Lost in this story about school enrollment numbers is the sentence, “In the past three to four years, there has been an increase of students on the autism spectrum.”
No other disability or disorder is cited in this piece.We aren’t given any numbers on the autism increase and it seems that we’ve all accepted that, when it comes to autism, the numbers will keep going up.
No one ever is alarmed, no matter how bad the rate gets. The disorder with no known cause, prevention, or cure, is now an accepted part of the childhood landscape.
“New research suggests that people's experiences, not just their genes, can affect the biological legacy of their offspring.”
“Levi White cannot use words to communicate. Instead he moans, grunts, grimaces, stomps his feet and slaps or flaps his hands.
“His mother and two siblings guess what he wants. If they're wrong, the 240-pound 12-year-old has a meltdown, and no one wants that.”
This is the side of autism we don’t usually see in the news. A 240 pound, non-verbal 12 year old who has meltdowns is not an appealing picture and it’s far cry from the smiling little boy interacting with a speech therapist that we’re used to seeing on 30 second news clips. Still, we’re not told why Levi is like this or where he’ll end up someday when mom isn’t able to care for him.
“As the number of children diagnosed with autism spectrum disorders climbs, so, too, does the number of questions surrounding this disorder.
“Namely, what is autism, why the rise in autism spectrum diagnoses and what is coming in terms of research here in Austin?
“Dr. Freedom Perkins, pediatric neurologist at Dell Children’s Medical Center and speaker at the 2013 Central Texas Autism Conference taking place February 2nd joined KXAN to discuss the topic.”
Dr. Perkins isn’t alarmed about the numbers. The rate isn’t even mentioned on the show. He claims it’s just better diagnosing and greater awareness. Of course, it’s also an ad for his services. It seems we’ve nicely institutionalized autism and the medical community gets to profit from it. The suffering of a generation of children and their families doesn’t matter.
“It's been a confusing couple of weeks in vaccine-related news. First came the results of a recent study which found "no link" between the current vaccination recommendations and autism, then the federal Vaccine Injury Compensation Program (also known as "vaccine court") awarded millions of dollars to two children with autism for "pain and suffering" and lifelong injury-related medical expenses.
“Huh? But I thought they just said there was no link between ... wait, I'm confused. If vaccines don't cause autism, why did the government pay millions of dollars to autistic kids as compensation for vaccine injury? I'm no expert, and there's not a ton of information out there on these particular cases (because access to medical records has been blocked from public view), but I'm wondering if this doesn't all boil down to a system of semantics designed to protect the medical powers-that-be.”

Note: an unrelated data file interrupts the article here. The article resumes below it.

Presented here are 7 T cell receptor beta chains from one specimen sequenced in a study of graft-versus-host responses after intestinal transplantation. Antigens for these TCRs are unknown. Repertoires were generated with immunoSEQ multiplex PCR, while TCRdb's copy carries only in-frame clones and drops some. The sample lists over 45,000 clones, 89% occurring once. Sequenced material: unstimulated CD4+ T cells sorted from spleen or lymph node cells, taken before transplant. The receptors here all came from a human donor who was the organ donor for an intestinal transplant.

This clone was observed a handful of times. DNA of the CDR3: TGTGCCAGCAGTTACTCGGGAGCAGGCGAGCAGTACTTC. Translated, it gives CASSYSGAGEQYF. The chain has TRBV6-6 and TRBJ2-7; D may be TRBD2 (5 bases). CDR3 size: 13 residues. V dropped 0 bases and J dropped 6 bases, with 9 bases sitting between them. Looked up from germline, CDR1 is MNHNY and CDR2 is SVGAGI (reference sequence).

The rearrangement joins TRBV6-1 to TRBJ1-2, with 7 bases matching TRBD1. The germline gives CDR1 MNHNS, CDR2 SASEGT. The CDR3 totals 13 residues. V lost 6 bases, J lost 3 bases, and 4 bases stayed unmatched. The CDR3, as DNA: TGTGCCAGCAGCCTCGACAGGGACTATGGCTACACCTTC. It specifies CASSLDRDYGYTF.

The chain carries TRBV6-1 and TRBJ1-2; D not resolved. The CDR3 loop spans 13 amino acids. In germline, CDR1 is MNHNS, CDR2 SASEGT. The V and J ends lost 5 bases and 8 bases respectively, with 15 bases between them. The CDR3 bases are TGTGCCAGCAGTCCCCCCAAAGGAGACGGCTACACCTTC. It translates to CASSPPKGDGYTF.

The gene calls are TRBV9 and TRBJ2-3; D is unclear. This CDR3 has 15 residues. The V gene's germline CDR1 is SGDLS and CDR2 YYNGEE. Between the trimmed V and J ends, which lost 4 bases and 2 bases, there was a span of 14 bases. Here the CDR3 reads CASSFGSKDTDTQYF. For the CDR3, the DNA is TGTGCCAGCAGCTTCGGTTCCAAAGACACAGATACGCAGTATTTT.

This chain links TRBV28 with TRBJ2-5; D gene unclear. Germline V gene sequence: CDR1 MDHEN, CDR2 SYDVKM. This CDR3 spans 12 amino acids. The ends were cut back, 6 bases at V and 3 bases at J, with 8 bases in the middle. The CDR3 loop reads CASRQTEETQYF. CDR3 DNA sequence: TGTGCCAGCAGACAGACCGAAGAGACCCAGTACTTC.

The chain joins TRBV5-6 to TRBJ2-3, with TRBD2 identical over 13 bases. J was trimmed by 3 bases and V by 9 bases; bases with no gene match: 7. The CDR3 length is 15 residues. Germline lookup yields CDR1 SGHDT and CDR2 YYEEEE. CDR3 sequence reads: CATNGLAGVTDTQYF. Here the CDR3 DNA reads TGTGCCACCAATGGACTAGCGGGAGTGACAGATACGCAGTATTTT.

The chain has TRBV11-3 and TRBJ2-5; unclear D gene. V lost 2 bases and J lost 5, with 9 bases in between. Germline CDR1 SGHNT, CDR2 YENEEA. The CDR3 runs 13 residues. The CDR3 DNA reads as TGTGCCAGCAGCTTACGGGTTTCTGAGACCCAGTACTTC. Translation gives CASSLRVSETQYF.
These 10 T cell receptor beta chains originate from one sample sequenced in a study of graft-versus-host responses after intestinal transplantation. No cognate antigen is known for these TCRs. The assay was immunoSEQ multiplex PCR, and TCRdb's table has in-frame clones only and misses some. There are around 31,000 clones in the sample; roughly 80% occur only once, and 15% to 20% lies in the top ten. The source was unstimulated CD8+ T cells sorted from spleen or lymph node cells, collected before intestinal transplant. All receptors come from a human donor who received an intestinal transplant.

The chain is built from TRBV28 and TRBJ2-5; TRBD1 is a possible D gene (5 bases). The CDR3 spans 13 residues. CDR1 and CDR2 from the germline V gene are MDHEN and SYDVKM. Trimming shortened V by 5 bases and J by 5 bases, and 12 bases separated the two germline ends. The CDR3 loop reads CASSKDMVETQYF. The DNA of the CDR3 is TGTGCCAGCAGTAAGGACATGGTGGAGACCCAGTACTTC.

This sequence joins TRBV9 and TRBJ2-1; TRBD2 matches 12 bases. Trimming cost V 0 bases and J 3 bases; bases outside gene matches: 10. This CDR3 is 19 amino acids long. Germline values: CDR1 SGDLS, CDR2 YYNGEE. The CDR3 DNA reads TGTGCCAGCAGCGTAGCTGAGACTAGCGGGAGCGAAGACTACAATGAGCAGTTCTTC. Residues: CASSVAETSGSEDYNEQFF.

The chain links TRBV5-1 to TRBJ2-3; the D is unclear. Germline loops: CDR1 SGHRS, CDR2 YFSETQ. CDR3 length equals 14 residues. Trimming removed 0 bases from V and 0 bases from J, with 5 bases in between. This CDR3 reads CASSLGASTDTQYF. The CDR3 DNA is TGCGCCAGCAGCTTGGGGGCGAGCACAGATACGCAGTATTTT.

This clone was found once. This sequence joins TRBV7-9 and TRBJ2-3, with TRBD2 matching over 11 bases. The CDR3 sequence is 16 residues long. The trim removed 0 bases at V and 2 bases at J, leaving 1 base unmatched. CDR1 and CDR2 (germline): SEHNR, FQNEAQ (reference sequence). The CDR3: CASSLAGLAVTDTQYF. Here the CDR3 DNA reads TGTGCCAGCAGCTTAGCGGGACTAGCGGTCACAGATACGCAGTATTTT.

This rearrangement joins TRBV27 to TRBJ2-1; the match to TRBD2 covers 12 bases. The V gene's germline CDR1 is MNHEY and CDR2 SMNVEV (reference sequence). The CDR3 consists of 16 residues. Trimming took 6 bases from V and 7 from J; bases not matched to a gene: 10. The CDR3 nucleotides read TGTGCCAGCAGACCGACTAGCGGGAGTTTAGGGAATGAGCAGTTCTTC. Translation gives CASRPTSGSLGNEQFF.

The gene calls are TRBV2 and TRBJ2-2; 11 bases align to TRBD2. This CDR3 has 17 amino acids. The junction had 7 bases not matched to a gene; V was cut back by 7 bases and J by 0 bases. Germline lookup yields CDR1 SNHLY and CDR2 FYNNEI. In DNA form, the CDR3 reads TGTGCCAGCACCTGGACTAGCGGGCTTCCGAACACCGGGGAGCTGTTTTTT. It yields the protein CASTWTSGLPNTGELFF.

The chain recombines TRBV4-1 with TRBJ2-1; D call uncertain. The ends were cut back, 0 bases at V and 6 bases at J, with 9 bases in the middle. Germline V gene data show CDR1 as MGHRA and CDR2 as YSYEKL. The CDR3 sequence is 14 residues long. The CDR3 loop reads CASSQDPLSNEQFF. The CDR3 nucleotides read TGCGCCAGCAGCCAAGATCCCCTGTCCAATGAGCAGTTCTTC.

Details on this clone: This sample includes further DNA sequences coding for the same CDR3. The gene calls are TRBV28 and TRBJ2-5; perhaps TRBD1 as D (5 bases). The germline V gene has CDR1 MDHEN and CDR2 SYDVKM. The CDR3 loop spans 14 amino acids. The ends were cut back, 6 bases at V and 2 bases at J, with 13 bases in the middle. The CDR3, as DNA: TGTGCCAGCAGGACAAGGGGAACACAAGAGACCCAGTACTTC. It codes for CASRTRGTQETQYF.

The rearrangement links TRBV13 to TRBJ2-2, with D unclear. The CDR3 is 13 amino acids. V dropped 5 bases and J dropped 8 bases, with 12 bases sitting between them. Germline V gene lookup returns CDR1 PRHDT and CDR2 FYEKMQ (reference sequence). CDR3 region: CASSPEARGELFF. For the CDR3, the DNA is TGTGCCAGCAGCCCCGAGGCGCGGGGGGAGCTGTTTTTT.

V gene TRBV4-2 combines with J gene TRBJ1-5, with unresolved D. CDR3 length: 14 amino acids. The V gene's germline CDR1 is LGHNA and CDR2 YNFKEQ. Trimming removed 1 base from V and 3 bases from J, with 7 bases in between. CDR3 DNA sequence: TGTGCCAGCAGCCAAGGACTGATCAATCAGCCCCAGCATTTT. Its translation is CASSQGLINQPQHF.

Jacqueline Burt noticed that while officials continue to pound the podium and declare that there is no causal link between vaccines and autism, the U.S. Court of Claim has been quietly compensating children for vaccine damage that included autism FOR YEARS. This double speak doesn’t bother the media of course, but it should cause a few parents to dig deeper into the issue.
“All four of my kids are absolutely awesome. For two of them, Asperger Syndrome is part of who they are. While I want to help them with the issues that may come with that, like anxiety, I have no interest in changing the way their minds work. Their minds are amazing. They are both incredibly smart and thoughtful. My 11-year-old daughter burns with curiosity about the world around her. My 6-year-old son has an attention to detail that will most certainly benefit him in the work world.
“Why would I want them to lose that?”
Joslyn Gray’s piece on Babble leaves me too dumbfounded to comment. First of all, her two children with Asperger’s are 11 and 6. I’d like to hear from her in about 8 years with they’re struggling with adolescent and adult issues and mom isn’t there to help with things. Autism isn’t an asset---it’s a deficit. Something separates this child from his/her peers. That’s a disconnect that makes life a struggle. We’re being told here that autism is a new normal….another way of being. And it’s always HF and Asperger’s parents who talk like this. Yet, notice the title, “Their Autism.” Asperger’s kids shouldn’t be the poster children for autism---that’s part of the cover-up and it’s done on purpose.